For those who are involved in the world of F&I but were sleeping beneath a rock for the last few months, the U.S. Department of Defense issued a reinterpretation of the Military Lending Act last December. Under that new interpretation of the MLA, the exemption of automobile financing from the scope of that law is in danger.
As DoD now interprets the law, the automobile financing exemption is still in place unless the financed transaction includes “cash-out,” or … Well, before I go any farther, let’s pause on this wrinkle.
Don’t Make Personal Loans
“Cash-out” deals are those where, say, a $28,000 deal is financed for $35,000 and the customer takes home a check for $7,000. What’s wrong with such a transaction? Let me count the ways.
First, it is likely that, in order to support a $35,000 extension of credit, the value of the collateral is overstated by $7,000. That could be considered bank fraud and wire fraud.
Second, such an overfinancing probably violates the terms of the agreement — commonly (and incorrectly) called a “lender agreement” — between the dealership and the finance source that buys the retail installment sale contract (RISC). If things go sideways, you may assume the RISC becomes recourse paper and the dealership owns the deal.
Third, such an overfinancing could be characterized as a personal loan disguised as a RISC. Personal loans and RISCs are treated differently under state law. The former often requires a license, for example. Writing personal loans without a license is frowned upon.
And finally, while automotive finance should be exempt from Consumer Financial Protection Bureau oversight pursuant to the Brownback Amendment, that exemption doesn’t apply to entities offering personal loans. Backing into CFPB oversight is not something most dealerships would willingly entertain.
Bottom line: Cash-out deals are a bad idea and should be avoided. If that’s all DoD said in December, you wouldn’t be reading this article. Yet here we are.
GAP, Credit Insurance, and Covered Borrowers
DoD’s December reinterpretation also removes from the warm and friendly embrace of the automotive finance exemption deals that finance GAP or credit insurance. (To save syllables, I’ll refer to both, collectively, as “GAP.”) Because of that unfortunate fact, many dealerships are simply not selling GAP until sanity returns to the Pentagon and a more reasonable interpretation is issued. But is that enough?
Unfortunately, no. Even if a dealership avoids selling GAP to “covered borrowers,” as the MLA defines that term, the CFPB still has something to say.
Back when the automotive finance exemption covered deals with GAP, the retail automotive world didn’t worry about what the CFPB thought of the MLA. Now we do, and it turns out they have made their thoughts known.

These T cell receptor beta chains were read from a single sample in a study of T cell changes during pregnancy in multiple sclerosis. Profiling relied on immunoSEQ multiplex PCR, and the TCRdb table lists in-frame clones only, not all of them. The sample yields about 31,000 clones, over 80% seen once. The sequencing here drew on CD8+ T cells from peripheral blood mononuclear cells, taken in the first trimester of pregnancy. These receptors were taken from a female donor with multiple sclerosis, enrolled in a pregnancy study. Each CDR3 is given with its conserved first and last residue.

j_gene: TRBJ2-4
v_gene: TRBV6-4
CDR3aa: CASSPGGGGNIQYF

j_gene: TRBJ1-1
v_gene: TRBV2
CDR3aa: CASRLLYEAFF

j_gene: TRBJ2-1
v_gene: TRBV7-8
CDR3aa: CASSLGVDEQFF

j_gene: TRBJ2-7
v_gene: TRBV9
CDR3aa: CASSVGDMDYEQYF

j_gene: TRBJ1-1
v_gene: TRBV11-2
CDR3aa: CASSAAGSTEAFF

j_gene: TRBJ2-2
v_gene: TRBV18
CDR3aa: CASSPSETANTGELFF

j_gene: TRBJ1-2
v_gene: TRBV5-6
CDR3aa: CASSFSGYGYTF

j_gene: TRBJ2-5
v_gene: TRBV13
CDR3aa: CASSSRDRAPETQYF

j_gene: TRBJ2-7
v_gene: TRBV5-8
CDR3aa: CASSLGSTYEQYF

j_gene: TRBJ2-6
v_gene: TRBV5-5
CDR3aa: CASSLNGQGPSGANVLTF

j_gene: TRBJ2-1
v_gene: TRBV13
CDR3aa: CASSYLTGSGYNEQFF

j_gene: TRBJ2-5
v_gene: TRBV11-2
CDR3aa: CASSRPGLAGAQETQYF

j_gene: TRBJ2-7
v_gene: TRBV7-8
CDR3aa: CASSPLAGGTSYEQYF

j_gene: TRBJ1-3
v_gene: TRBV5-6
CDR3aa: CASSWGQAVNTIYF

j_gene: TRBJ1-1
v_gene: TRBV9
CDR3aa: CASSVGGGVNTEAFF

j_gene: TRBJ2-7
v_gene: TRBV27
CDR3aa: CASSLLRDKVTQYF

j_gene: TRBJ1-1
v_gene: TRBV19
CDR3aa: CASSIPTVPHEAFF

In September of 2016, the CFPB issued “Interagency Examination Procedures” with respect to the MLA. Largely ignored at the time, they now need to be read and taken seriously. Even if a dealer elects not to sell GAP to covered borrowers, they should still take the following steps:Step 1: Have a written MLA policy. If your dealer’s policy is to not sell GAP to covered borrowers, put that in writing. Also record the process they will follow to ensure that they don’t. Step 2: Train employees on the MLA policy. That training can be written, online, or in-person, but be sure that you document the process and that you can prove your dealer client’s employees actually learned what was taught. Step 3: Check all GAP and credit insurance customers for covered borrower status. You can do this through your CRAs when you pull a credit report, or by using the DoD MLA website: mla.dmdc.osd.mil. Whichever method you use, be sure to print and retain documentation of the result. And if the results indicate a customer is a covered borrower, don’t sell GAP to that customer. Step 4: Establish an audit process. The CFPB has published their own audit process for MLA compliance. At the top of their checklist:
- Existence of written policies
- Extent and adequacy of training
- Documentation of covered borrower status checks
Is there a way to avoid this new paperwork and procedural burden? In a word, no. Under the current interpretation of the MLA and its implementing rule, it is safer to not sell GAP to covered borrowers than to take the risks inherent in doing so. But the only way to ensure you aren’t is to confirm the status of every GAP customer. That requires a written policy, training, a process for checking covered borrower status, and a method of auditing compliance.
Unfortunately, sleeping under a rock is not a viable MLA compliance strategy.